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Investor Sentiment and the MAX Effect : Evidence from Korea

  • Kim, Dong Hoon College of Business, Korea Advanced Institute of Science and Technology (KAIST)
  • Byun, Suk Joon Graduate School of Finance & Accounting, College of Business, Korea Advanced Institute of Science and Technology (KAIST)
Bali et al. (2011) demonstrate the MAX effect, which is the anomaly that stocks with high maximum daily returns (MAX) over the past month perform poorly relative to the low MAX stocks. In this paper, we show that the MAX effect is strongly dependent on investor sentiment; only significant during the low sentiment states in the Korean stock market. MAX effect is prevalent only following low investor sentiment states, high unemployment rate status, and low consumer sentiment states. The circumstance that MAX effect is only prevalent in low sentiment states could not be explained by the investors’ optimism. In fact, this could be explained by individual investors’ tendency to buy lotterytype stocks when economic conditions are poor following Kumar (2009). Actually, individual investors’ buying pressure around high MAX stocks are significantly larger than that around low MAX stocks. Our findings explain the MAX effect is only significant during low sentiment or economic downturn in the Korean stock market, consistent with Kumar (2009), in line with the philosophy of behavioral finance.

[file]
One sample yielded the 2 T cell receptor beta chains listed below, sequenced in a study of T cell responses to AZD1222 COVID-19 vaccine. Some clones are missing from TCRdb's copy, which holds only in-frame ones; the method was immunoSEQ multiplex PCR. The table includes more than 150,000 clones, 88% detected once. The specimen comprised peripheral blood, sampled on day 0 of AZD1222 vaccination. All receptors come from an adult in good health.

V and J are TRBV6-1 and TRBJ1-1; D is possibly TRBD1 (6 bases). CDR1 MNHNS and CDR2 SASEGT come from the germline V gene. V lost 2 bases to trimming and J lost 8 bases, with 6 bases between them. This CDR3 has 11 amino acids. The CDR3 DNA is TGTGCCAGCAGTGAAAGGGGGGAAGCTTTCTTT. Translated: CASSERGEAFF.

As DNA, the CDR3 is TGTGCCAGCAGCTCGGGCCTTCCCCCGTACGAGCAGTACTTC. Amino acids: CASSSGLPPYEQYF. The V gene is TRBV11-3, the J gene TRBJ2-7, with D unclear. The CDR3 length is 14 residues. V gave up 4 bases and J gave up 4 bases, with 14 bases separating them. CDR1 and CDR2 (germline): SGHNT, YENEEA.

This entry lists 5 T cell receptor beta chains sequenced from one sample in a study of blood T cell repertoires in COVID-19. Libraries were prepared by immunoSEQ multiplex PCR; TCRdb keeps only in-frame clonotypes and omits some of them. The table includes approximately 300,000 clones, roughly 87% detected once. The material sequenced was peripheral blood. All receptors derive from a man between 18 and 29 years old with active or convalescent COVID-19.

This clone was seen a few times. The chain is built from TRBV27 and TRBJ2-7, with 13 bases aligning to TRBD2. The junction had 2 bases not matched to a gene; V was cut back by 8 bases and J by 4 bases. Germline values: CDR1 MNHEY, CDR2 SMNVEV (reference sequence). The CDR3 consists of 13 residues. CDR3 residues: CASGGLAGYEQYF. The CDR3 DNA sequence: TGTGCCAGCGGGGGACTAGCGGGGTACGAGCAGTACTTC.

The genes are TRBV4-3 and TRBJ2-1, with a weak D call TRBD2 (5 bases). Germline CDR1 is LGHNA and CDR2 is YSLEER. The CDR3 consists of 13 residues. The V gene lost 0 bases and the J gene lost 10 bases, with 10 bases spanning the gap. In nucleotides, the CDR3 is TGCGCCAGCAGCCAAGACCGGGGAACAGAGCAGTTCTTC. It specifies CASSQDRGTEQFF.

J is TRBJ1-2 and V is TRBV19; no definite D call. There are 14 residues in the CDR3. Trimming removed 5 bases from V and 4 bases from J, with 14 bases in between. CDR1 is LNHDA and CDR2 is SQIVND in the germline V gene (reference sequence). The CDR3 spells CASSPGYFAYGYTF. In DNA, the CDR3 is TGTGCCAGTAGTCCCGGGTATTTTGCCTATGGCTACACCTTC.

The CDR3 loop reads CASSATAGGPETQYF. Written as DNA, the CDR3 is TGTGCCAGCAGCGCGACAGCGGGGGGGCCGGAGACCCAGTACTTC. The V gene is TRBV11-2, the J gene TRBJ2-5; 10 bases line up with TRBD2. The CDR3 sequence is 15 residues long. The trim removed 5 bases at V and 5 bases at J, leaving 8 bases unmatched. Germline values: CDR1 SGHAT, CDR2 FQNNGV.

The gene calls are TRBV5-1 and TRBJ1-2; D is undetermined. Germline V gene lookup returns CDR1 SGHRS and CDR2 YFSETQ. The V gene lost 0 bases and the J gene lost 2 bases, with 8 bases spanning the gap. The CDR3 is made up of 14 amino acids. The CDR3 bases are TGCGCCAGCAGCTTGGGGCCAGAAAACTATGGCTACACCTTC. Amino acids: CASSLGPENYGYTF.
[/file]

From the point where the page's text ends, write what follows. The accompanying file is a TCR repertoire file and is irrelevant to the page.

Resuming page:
• Kim, Dong Hoon
  • Byun, Suk Joon
Bali et al. (2011) demonstrate the MAX effect, which is the anomaly that stocks with high maximum daily returns (MAX) over the past month perform poorly relative to the low MAX stocks. In this paper, we show that the MAX effect is strongly dependent on investor sentiment; only significant during the low sentiment states in the Korean stock market. MAX effect is prevalent only following low investor sentiment states, high unemployment rate status, and low consumer sentiment states. The circumstance that MAX effect is only prevalent in low sentiment states could not be explained by the investors’ optimism. In fact, this could be explained by individual investors’ tendency to buy lotterytype stocks when economic conditions are poor following Kumar (2009). Actually, individual investors’ buying pressure around high MAX stocks are significantly larger than that around low MAX stocks. Our findings explain the MAX effect is only significant during low sentiment or economic downturn in the Korean stock market, consistent with Kumar (2009), in line with the philosophy of behavioral finance.
MAX effect; Investor Sentiment; Business Cycle; Economic Downturn